By Christopher S. Rugaber, AP Economics Writer
WASHINGTON (AP) — Veterans of the Afghan and Iraq Wars are more likely to be unemployed than non-veterans, while the foreign-born and disabled are more likely to be jobless than the general population.
These figures were included for the first time Friday in the Labor Department's monthly employment report. Overall, the report included mildly positive news: the nation's jobless rate fell to 9.7% in January from 10%.
For veterans who have served since September 2001, joblessness is higher: 12.6%, compared to 10.4% for non-vets. Both groups have higher rates than the national total because the figures aren't seasonally adjusted.
When veterans from all other periods are included, the picture is brighter: the unemployment rate for all vets is 9.6%, below the non-vet rate.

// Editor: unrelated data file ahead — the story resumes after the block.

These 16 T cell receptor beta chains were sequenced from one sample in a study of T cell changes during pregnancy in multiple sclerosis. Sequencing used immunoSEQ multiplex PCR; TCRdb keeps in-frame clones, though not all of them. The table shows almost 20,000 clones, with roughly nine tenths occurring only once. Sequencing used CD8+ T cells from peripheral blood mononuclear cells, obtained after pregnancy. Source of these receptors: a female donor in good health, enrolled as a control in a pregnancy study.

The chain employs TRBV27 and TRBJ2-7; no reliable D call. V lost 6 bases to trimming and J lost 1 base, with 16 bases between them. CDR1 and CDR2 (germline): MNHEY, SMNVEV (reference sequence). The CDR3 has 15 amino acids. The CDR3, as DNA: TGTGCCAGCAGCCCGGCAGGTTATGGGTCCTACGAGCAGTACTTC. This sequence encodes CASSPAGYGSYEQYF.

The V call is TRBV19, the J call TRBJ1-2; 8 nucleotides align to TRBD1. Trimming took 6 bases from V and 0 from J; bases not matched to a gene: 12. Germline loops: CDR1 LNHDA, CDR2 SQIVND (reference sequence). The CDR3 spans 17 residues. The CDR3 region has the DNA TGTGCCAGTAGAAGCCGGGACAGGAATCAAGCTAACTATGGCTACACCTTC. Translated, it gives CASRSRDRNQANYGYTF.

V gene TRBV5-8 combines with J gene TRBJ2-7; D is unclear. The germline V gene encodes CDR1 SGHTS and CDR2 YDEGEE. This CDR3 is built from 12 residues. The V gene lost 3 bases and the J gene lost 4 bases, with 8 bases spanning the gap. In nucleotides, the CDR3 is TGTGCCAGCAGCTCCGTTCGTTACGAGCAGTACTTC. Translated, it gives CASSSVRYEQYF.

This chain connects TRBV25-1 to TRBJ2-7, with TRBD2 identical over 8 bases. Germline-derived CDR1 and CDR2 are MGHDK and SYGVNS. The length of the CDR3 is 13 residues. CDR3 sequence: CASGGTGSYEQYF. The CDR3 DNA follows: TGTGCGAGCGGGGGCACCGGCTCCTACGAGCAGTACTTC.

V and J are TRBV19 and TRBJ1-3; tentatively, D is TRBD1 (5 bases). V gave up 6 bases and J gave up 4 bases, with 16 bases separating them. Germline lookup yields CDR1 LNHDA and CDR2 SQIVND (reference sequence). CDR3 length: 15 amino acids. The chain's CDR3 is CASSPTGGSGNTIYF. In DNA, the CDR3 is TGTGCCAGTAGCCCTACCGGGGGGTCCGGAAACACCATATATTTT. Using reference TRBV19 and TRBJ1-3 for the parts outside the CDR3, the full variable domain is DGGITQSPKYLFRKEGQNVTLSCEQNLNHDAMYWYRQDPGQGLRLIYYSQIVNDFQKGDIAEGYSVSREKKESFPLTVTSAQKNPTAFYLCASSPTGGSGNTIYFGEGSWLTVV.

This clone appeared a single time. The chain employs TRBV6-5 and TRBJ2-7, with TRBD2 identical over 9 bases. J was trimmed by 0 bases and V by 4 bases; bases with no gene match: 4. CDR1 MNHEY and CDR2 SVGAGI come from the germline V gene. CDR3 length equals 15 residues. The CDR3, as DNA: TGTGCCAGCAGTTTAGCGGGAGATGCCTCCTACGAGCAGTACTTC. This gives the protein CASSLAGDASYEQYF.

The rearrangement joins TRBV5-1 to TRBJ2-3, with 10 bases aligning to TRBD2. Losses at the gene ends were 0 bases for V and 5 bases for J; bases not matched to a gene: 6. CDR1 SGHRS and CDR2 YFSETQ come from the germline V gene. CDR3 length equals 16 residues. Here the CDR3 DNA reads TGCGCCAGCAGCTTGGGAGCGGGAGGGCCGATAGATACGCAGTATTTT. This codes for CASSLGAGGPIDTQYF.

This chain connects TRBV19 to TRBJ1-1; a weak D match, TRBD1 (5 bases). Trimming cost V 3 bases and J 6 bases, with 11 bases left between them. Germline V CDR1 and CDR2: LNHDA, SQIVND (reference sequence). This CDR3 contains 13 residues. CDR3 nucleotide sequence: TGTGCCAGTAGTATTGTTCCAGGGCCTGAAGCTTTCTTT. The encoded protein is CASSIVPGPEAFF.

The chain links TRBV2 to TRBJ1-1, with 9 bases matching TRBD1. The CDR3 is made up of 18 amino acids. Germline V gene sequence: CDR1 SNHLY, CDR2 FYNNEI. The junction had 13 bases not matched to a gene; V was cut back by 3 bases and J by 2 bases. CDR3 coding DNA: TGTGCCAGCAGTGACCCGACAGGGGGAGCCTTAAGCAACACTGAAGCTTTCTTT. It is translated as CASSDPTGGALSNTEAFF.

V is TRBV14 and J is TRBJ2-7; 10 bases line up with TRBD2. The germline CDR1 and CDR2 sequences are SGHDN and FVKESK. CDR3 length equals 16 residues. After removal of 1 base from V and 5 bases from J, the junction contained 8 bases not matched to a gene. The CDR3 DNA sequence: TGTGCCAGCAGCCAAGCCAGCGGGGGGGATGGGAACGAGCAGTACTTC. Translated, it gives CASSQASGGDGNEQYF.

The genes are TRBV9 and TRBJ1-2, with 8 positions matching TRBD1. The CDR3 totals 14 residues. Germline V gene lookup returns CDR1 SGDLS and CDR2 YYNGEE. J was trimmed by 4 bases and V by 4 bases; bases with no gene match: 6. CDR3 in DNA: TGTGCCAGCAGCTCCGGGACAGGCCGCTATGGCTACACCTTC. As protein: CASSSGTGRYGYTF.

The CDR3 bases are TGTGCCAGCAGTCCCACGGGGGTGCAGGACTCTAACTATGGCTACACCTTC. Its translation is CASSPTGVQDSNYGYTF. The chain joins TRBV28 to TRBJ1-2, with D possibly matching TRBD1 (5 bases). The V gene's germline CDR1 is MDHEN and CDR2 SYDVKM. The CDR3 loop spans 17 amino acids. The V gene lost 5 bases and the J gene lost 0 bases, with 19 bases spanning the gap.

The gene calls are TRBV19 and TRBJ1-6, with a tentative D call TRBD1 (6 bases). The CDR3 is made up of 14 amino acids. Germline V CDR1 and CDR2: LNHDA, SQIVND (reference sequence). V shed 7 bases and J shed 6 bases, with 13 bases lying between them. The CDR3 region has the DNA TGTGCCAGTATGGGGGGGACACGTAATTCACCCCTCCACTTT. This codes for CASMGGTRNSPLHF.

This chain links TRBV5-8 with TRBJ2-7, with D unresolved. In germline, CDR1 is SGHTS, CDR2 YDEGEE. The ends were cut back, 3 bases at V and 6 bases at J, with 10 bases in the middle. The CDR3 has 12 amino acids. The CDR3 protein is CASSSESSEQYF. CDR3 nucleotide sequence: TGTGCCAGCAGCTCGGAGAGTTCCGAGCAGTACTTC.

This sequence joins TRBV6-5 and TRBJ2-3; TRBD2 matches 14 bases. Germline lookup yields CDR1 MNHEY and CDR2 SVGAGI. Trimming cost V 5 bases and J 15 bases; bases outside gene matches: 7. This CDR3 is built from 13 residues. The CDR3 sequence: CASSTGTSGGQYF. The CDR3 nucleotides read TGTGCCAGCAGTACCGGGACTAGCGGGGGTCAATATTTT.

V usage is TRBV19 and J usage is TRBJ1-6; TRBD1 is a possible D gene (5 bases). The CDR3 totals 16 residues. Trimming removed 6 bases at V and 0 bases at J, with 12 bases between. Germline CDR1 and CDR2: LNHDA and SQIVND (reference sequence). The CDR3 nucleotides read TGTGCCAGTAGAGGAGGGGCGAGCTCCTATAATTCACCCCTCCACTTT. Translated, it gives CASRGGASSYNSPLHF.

Meanwhile, 15.2% of disabled Americans are unemployed, the department said, compared to 10.4% of the general population.
The unemployment rate for foreign-born U.S. residents, meanwhile, is 11.8%. That compares to 10.3% for native-borne citizens.
Here, by the numbers, are some more details you can find deep in the employment report.
CLOSER TO THE PLUS SIGN
20,000: The net total of jobs lost in January
150,000: The net total of jobs lost in December
64,000: The net total of jobs gained in November, the only gain in 25 months
753,000: Average number of jobs lost each month in the first quarter of 2009
35,000: Average number lost each month in the past three months